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Abstract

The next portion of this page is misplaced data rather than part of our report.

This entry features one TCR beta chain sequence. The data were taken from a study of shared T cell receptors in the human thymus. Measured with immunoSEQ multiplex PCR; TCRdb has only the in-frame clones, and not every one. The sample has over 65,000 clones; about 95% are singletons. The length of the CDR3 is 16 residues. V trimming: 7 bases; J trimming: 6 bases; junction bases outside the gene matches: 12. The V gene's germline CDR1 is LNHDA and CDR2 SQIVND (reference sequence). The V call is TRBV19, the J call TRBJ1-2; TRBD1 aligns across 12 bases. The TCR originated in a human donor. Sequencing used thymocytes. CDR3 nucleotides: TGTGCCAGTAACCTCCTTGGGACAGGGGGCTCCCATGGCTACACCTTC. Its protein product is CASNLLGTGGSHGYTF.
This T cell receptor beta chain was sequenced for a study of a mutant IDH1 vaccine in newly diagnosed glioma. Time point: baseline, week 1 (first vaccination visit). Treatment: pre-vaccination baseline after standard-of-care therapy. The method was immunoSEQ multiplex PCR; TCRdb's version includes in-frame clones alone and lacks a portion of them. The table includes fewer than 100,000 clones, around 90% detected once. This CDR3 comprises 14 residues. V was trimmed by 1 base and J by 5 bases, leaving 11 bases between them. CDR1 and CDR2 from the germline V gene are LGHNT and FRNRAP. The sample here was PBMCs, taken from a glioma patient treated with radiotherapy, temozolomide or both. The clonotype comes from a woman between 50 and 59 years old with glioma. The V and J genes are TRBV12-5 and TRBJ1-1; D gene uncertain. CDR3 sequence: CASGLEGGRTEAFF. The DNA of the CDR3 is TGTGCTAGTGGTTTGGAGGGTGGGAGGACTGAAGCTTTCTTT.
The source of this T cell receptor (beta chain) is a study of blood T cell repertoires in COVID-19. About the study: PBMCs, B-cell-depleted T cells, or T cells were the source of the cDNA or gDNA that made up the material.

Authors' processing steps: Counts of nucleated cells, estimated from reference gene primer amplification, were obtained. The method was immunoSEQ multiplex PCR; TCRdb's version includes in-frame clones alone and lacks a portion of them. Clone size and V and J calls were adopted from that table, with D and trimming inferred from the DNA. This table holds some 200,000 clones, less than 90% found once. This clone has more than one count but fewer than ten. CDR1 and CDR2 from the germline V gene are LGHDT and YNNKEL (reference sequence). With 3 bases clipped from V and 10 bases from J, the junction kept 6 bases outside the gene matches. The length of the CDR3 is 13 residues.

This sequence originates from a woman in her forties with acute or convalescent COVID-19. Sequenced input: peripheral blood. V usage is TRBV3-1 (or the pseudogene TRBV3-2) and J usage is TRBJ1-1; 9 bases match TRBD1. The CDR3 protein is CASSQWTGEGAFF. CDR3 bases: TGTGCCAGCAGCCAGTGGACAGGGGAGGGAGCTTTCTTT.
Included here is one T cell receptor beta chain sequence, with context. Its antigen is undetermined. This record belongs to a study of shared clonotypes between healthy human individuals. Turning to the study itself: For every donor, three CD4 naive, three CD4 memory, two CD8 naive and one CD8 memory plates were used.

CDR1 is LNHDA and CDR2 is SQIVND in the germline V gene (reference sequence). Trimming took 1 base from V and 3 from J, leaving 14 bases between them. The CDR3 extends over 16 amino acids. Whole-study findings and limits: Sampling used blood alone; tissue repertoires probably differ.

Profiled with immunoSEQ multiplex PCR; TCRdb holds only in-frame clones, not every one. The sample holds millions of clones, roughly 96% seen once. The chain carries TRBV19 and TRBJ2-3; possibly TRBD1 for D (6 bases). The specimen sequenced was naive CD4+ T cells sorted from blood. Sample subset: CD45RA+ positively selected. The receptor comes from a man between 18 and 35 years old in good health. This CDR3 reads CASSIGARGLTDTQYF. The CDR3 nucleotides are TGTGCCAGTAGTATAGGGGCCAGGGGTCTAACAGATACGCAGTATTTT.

This Note considers the Fourth Amendment concerns raised by strip searches of children in child abuse investigations. The Note first describes the evolution of children's rights and identifies the interests of the child and parents in child abuse investigations. The Note then analyzes the two exceptions under which a nude search of a child's body may be conducted - consent and exigent circumstances, as well as the qualified immunity defense with respect to social workers and police officers. Finally, this Note concludes that a child should possess the authority to consent to a strip search in a child abuse investigation and suggests that the evidentiary standard for the exigent circumstances exception to the Fourth Amendment should be lowered from probable cause to reasonable suspicion.

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